European Works Councils - law and practice

This article examines the implementation into Latvian law of the EU Directive on European Works Councils (EWCs), and the country's experience of EWCs, as of autumn 2004.

Implementing legislation and debate

EU Directive 94/45/EC on the establishment of a European Works Council (EWC) or a procedure in Community-scale undertakings and Community-scale groups of undertakings for the purposes of informing and consulting employees was implemented in Latvia by the law on informing employees of European Community-scale commercial companies and European Community-scale groups of commercial companies and consulting such employees, which came into force on 1 July 2001.

National debate about the content of the national strategy for implementing the Directive was limited, because at the time of implementation neither employers, employees nor their representative bodies gave great weight to the EWCs issue - not least because no Latvian-based companies were thought to be subject to the legislation - and adoption of the law was a'formal' exercise. The main social partner organisations - the Latvian Employers’ Confederation (Latvijas Darba Devēju konfederācija, LDDK) and the Free Trade Union Confederation of Latvia (Latvijas Brīvo Arodbiedrību savienība, LBAS) - participated in the elaboration of the transposition law, In what debate there was, the overall views of LDDK and LBAS were coordinated, since both organisations have signed a 'general agreement' that commits employers to allowing the establishment of trade unions in their enterprises. Both sides have agreed to promote information and consultation by means of trade union involvement and social dialogue.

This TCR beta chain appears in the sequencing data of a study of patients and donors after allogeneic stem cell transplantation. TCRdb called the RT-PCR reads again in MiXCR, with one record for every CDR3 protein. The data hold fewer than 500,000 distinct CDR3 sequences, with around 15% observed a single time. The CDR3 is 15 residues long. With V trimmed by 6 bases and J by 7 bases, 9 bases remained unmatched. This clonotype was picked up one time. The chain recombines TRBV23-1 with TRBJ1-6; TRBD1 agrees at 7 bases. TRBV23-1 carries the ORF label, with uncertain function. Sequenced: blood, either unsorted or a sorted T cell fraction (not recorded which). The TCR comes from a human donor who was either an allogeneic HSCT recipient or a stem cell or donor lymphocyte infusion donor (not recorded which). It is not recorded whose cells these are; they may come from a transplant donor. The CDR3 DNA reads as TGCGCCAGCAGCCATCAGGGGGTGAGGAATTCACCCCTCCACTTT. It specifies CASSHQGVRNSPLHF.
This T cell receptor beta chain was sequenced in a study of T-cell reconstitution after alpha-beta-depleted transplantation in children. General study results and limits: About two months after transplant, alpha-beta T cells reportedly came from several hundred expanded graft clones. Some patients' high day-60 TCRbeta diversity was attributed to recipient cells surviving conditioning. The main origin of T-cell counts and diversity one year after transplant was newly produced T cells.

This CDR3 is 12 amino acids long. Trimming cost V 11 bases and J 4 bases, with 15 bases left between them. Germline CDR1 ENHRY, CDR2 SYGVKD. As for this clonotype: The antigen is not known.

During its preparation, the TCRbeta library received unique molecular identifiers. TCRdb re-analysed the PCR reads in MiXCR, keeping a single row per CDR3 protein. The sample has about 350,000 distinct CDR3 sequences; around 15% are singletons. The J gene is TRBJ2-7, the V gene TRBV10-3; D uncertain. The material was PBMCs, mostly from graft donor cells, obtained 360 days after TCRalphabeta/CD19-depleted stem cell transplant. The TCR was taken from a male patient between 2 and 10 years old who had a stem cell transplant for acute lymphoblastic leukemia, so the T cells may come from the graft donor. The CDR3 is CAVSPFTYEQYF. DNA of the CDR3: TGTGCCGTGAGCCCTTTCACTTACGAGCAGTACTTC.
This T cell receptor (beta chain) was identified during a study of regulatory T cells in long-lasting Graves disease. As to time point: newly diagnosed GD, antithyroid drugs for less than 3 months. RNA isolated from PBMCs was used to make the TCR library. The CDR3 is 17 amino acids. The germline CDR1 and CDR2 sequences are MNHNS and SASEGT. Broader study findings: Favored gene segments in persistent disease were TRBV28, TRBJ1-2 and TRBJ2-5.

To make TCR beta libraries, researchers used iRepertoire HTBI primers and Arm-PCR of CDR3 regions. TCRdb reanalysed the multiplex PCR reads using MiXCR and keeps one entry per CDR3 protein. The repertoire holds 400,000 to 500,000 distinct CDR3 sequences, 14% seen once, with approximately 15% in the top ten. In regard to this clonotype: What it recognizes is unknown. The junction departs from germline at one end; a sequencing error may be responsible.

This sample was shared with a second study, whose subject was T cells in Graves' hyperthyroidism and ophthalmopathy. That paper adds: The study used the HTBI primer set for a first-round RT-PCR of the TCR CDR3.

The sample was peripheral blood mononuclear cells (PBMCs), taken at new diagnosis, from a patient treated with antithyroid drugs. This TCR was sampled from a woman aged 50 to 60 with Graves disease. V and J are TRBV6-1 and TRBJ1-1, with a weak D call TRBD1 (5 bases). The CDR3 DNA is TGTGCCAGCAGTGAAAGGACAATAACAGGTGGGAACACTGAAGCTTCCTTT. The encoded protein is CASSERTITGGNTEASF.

The deputy director of LDDK confirms that adoption of the EWCs legislation was seen in essentially formal terms in 2001, since there were no major enterprises based in Latvia investing abroad. The position of LBAS was that information and consultation processes needed to be improved, but this must be done by means of social dialogue. The main consideration behind this position was the reported bad experience from some other European countries, whereby some employers established EWCs that defended employers' rather than employees' interests.

The Latvian social partners did not reject EWCs as a possible good practice, and they currently monitor relevant developments in Latvia and inform employees and employers about EWCs. Given a perceived 'passivity' among employees in Latvia and a disinclination among the majority of employers to provide information and consultation, trade unions seek to strengthen their position in social dialogue, including EWCs where applicable. Unions will thus focus on attempts to: establish EWCs; establish trade union organisations in enterprises, including operations of foreign-owned multinationals; and have their members included as representatives from Latvia in emerging EWCs.

Key provisions of the legislation

The Latvian transposition legislation (as in all Member States) largely repeats the content of the Directive(s), while also 'customising' a number of provisions to fit the national industrial relations system, as provided for by the Directive. The main such provisions are set out below.

According to section 9 of the law, representatives of Latvian workers on the special negotiating body (SNB) 'shall be elected as representatives of employees in accordance with procedures prescribed by law'. This refers to section 10 of the Labour Law (LV0405103F), which provides that 'employee representatives' are: an employee trade union; or authorised employee representatives elected in undertakings that employ five or more employees by a majority vote at a meeting in which at least half the relevant employees participate. The same rules apply (section 24) to the election of Latvian members of 'statutory' EWCs - ie those based on the Directive's subsidiary requirements, essentially where no agreement can be reached by management and SNB.